LA’s anti-gang unit CRASH (Community Resources Against Street Hoodlums) was the cops’ own gang, fighting its own brands of turf war, recruiting as gangs do with their own initiation rites and operating as a state-sponsored paramilitary goon squad.  CRASH targeted people based on race, planted evidence and framed suspects, beat and even shot them, and turned immigrants over to the Immigration and Naturalization Service for deportation.

Perez and his partner shot an alleged teenage gang member in the head, but he survived, so they arrested him for threatening to kill them. This was the first case to be thrown out, and the victim was released to live out his life in a wheelchair.  Fifty more cases have been thrown out and hundreds more are pending, involving people now in prison.

Even worse, if that’s possible, CRASH units actively targeted individuals who were trying to broker community peace: Dewayne Holmes, trying to make peace between Crips and Bloods, and Alex Sanchez of Homies Unidos, targeted for deportation to El Salvador because of his efforts at peacemaking and job training to former gang members.

What To Do Next?

It is essential to understand, first, that police abuse against the poor, the oppressed and exploited is inevitable in a system where the formation of wealth depends on the existence of poverty, oppression and exploitation; but second, that this fact must never be an excuse for accepting abuse.  In fact, police brutality in a racist capitalist system cannot be eliminated but it can be reduced by struggles to confront it on the daily level where it begins.

There are certain programs which are truly worthless, in the nature of police-initiated “community relations” exercises or attempts to train young people how to surrender without making some trigger-happy cop feeling “threatened.” A particularly grotesque example is the ordinance in Queens under which it is illegal to sell a “realistic-looking” toy gun (real ones are OK), after a young child was shot holding one the cop thought “looked real” (it was orange).

On the other hand, everyone should support the democratic demands of the “People Justice 2000” Coalition in New York: eliminating the forty-eight hour “police silence” provision, under which police involved in shootings cannot be questioned, allowing plenty of time for cover stories to be constructed and refined; independent prosecutors for cases of homicide by police; and special prosecutors for racial crimes.

There are also meaningful structural reforms around which to build struggle: notably, the fight for independent civilian review boards and genuine police accountability.  In recent issues of Against the Current, we have interviewed activists engaged in the struggle for such accountability in Riverside and Pittsburgh (ATC 83 and 84 respectively).  The key to achieving some measure of success lies in translating outrage into the kind of sustained community organization that will remain persistent in the face of bureaucratic delays, coverups and attempts at cosmetic reform without content.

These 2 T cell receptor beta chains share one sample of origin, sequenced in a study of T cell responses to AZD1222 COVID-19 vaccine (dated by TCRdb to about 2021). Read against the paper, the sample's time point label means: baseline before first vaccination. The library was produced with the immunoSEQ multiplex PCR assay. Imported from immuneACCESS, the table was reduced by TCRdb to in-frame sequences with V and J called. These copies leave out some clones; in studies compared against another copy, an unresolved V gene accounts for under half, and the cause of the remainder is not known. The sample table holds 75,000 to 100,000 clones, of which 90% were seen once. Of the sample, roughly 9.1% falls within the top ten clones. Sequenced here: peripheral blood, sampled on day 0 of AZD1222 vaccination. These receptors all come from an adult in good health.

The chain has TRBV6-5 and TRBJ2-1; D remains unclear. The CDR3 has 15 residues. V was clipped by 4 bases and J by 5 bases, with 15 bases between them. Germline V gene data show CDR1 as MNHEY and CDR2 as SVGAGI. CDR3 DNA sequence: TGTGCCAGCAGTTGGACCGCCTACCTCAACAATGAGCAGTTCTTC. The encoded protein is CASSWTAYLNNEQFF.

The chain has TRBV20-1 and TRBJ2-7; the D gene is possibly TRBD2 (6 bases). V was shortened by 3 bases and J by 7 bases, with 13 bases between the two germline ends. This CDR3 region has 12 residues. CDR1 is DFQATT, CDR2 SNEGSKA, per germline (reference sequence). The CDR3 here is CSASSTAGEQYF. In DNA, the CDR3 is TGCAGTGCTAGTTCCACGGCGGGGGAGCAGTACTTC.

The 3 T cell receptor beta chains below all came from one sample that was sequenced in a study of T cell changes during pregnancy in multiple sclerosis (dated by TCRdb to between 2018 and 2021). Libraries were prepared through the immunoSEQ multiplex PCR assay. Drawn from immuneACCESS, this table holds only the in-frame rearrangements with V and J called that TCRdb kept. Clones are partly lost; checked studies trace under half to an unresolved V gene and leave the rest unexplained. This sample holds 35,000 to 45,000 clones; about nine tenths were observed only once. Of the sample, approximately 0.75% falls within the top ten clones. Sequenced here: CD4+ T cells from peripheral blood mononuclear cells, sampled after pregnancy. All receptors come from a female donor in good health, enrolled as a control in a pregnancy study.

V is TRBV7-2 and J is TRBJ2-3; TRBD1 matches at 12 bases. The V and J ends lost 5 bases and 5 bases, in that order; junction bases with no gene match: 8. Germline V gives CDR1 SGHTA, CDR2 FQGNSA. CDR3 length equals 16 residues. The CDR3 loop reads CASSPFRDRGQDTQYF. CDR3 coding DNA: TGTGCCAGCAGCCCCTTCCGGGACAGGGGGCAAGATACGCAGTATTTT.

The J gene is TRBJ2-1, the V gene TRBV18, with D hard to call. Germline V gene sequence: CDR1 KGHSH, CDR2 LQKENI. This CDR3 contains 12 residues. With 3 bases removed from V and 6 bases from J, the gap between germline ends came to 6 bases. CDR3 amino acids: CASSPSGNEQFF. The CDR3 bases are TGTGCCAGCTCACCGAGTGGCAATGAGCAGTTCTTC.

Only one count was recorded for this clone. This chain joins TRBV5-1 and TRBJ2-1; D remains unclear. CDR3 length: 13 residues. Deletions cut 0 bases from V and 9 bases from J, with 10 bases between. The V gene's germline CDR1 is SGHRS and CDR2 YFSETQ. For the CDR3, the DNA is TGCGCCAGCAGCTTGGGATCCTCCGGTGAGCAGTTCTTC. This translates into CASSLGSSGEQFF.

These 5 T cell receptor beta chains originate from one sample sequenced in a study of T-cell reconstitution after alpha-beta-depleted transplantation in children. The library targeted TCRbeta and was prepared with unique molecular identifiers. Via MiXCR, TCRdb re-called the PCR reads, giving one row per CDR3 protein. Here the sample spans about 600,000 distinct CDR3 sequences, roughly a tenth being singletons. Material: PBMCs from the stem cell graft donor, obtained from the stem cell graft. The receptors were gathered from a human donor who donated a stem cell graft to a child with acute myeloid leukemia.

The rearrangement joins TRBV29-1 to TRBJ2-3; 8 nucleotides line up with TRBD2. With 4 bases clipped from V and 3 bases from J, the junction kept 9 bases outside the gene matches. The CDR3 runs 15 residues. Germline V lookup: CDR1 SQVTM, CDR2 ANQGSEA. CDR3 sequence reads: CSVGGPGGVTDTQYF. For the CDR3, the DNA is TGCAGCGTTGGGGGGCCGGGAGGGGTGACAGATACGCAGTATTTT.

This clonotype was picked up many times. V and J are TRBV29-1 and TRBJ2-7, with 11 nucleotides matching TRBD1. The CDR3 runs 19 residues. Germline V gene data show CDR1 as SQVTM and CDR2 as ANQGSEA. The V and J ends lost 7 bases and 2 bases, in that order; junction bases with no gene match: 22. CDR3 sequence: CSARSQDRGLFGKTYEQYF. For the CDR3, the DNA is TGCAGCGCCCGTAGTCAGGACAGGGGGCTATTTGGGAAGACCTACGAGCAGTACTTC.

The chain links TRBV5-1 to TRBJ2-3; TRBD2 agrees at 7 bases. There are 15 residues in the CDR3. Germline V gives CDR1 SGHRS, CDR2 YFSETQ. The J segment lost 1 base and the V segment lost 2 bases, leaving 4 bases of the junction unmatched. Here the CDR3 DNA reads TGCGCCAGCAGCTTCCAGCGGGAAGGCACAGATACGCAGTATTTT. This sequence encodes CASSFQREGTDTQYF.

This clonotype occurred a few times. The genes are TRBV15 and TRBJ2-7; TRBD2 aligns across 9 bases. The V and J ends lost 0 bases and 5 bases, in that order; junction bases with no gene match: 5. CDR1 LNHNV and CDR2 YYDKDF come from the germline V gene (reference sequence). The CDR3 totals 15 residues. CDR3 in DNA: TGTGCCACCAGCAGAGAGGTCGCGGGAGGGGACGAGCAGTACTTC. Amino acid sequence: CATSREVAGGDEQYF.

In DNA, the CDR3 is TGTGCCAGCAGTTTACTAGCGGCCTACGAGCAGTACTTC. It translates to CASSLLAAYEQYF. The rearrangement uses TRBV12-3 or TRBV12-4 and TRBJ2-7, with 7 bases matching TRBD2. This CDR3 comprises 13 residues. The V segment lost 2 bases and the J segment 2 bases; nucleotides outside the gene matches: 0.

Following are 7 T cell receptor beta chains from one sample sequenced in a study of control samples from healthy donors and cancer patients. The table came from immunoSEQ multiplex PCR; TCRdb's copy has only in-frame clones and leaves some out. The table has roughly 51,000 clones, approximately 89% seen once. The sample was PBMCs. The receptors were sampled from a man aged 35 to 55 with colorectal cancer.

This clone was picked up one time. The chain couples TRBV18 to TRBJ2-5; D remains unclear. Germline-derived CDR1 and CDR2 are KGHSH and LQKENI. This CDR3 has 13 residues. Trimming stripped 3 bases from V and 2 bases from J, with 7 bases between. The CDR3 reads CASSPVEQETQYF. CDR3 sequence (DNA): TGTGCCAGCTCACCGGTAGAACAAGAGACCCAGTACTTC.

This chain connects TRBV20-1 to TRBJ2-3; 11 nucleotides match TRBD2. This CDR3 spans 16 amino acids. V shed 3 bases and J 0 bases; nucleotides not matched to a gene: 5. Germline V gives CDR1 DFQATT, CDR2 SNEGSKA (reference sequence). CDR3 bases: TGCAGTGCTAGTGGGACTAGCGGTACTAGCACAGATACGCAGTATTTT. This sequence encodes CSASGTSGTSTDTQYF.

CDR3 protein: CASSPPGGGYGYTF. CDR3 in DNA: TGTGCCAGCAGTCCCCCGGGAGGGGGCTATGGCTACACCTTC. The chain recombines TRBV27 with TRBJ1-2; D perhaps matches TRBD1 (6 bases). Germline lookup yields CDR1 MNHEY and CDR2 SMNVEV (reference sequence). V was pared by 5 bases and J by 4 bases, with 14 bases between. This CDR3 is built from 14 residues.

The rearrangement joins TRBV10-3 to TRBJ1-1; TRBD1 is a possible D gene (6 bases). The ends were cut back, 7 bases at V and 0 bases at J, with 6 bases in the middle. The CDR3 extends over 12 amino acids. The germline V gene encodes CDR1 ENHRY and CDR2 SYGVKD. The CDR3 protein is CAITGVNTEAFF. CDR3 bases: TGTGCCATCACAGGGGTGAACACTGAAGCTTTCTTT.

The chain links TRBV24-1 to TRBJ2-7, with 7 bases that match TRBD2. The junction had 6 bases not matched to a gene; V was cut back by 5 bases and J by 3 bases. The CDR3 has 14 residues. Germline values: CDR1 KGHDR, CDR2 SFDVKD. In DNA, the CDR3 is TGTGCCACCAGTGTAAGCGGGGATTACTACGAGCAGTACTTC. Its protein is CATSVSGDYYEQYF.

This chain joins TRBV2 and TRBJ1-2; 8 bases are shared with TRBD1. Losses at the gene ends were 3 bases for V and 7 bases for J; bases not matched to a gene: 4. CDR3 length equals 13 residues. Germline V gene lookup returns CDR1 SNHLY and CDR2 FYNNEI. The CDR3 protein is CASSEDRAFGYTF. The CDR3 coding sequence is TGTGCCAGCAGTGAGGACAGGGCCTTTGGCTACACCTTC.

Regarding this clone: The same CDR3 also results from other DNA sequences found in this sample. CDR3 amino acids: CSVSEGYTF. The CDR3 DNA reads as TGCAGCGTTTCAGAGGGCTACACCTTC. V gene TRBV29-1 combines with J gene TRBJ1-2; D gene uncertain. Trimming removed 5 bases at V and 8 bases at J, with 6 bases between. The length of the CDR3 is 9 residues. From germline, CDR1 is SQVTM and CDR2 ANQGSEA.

In some cases federal intervention may be a hope, but a slim one. A federal civil-rights indictment of the officers who murdered Amadou Diallo is vanishingly unlikely as a practical matter, if only because of this year’s candidacy of one H.R. Clinton for Senator.  For the Clintons, why risk a backlash over federal “intrusion,” when all that really matters is that Giuliani has already lost political support by his open indifference to police brutality?

The principle for reducing police brutality is a two-fold one of accountability and democracy.  Ultimately, this would imply that communities should be “served and protected” by people who live there, and who answer to grassroots community councils.  Only in this fashion can the poor and the oppressed free themselves from the life sentence imposed by capitalism: to live in communities where they feel forced to accept either rampant crime or police brutality, and usually in fact have both.

There are no conceivable means of achieving such a solution under capitalism, a society in which concentrations of corporate wealth must be protected by heavily “armed bodies of men” (Engels) from the disinherited.  In that sense police brutality and murder with impunity are symptoms of a diseased system, and will disappear only with the emergence of a completely different society.

That is true of every capitalist society, although it must be acknowledged that the United States of America is particularly diseased, with its policies on capital punishment, incarceration and criminalization of youth that are considered barbaric by ruling parties (and even right-of-center opposition parties) in Europe, and with our prison population now exceeding in absolute numbers (let alone relative terms) that of China.

The symptoms can be resisted, however, with ruthless critical exposure and mass organizing for meaningful reform, most notably oversight bodies with transparent processes and maximum grassroots control, open to the public and completely independent of police influence and manipulation.

ATC 86, May-June 2000